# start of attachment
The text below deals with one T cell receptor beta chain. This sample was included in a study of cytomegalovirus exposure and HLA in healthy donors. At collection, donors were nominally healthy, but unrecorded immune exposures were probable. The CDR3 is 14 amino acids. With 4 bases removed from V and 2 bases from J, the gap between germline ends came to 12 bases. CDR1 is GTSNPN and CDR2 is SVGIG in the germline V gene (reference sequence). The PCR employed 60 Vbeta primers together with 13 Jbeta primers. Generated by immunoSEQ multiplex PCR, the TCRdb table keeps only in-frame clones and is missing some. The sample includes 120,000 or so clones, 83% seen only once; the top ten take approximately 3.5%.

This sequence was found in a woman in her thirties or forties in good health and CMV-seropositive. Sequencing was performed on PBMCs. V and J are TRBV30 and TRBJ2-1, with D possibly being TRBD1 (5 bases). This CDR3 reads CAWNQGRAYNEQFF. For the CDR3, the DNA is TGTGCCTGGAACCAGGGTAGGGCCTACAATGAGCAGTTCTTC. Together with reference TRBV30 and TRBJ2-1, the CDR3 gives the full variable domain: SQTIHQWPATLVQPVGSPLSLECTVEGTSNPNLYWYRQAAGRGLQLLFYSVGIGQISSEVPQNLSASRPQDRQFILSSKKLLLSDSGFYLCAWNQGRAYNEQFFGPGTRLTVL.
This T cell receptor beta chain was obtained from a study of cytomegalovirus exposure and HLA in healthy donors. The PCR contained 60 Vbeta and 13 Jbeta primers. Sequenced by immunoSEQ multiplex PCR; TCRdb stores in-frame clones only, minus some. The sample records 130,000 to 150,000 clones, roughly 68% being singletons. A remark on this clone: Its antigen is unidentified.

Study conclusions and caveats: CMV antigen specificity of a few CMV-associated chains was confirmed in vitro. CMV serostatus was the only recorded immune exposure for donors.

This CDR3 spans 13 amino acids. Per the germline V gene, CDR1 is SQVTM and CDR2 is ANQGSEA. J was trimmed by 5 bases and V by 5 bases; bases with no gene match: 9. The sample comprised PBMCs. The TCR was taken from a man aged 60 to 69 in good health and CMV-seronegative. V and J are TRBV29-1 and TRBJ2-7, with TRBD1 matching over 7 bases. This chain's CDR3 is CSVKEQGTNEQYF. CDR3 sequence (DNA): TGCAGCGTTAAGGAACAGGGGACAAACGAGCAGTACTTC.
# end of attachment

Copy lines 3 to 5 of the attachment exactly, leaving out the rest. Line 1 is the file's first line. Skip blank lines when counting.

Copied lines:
This T cell receptor beta chain was obtained from a study of cytomegalovirus exposure and HLA in healthy donors. The PCR contained 60 Vbeta and 13 Jbeta primers. Sequenced by immunoSEQ multiplex PCR; TCRdb stores in-frame clones only, minus some. The sample records 130,000 to 150,000 clones, roughly 68% being singletons. A remark on this clone: Its antigen is unidentified.

Study conclusions and caveats: CMV antigen specificity of a few CMV-associated chains was confirmed in vitro. CMV serostatus was the only recorded immune exposure for donors.

This CDR3 spans 13 amino acids. Per the germline V gene, CDR1 is SQVTM and CDR2 is ANQGSEA. J was trimmed by 5 bases and V by 5 bases; bases with no gene match: 9. The sample comprised PBMCs. The TCR was taken from a man aged 60 to 69 in good health and CMV-seronegative. V and J are TRBV29-1 and TRBJ2-7, with TRBD1 matching over 7 bases. This chain's CDR3 is CSVKEQGTNEQYF. CDR3 sequence (DNA): TGCAGCGTTAAGGAACAGGGGACAAACGAGCAGTACTTC.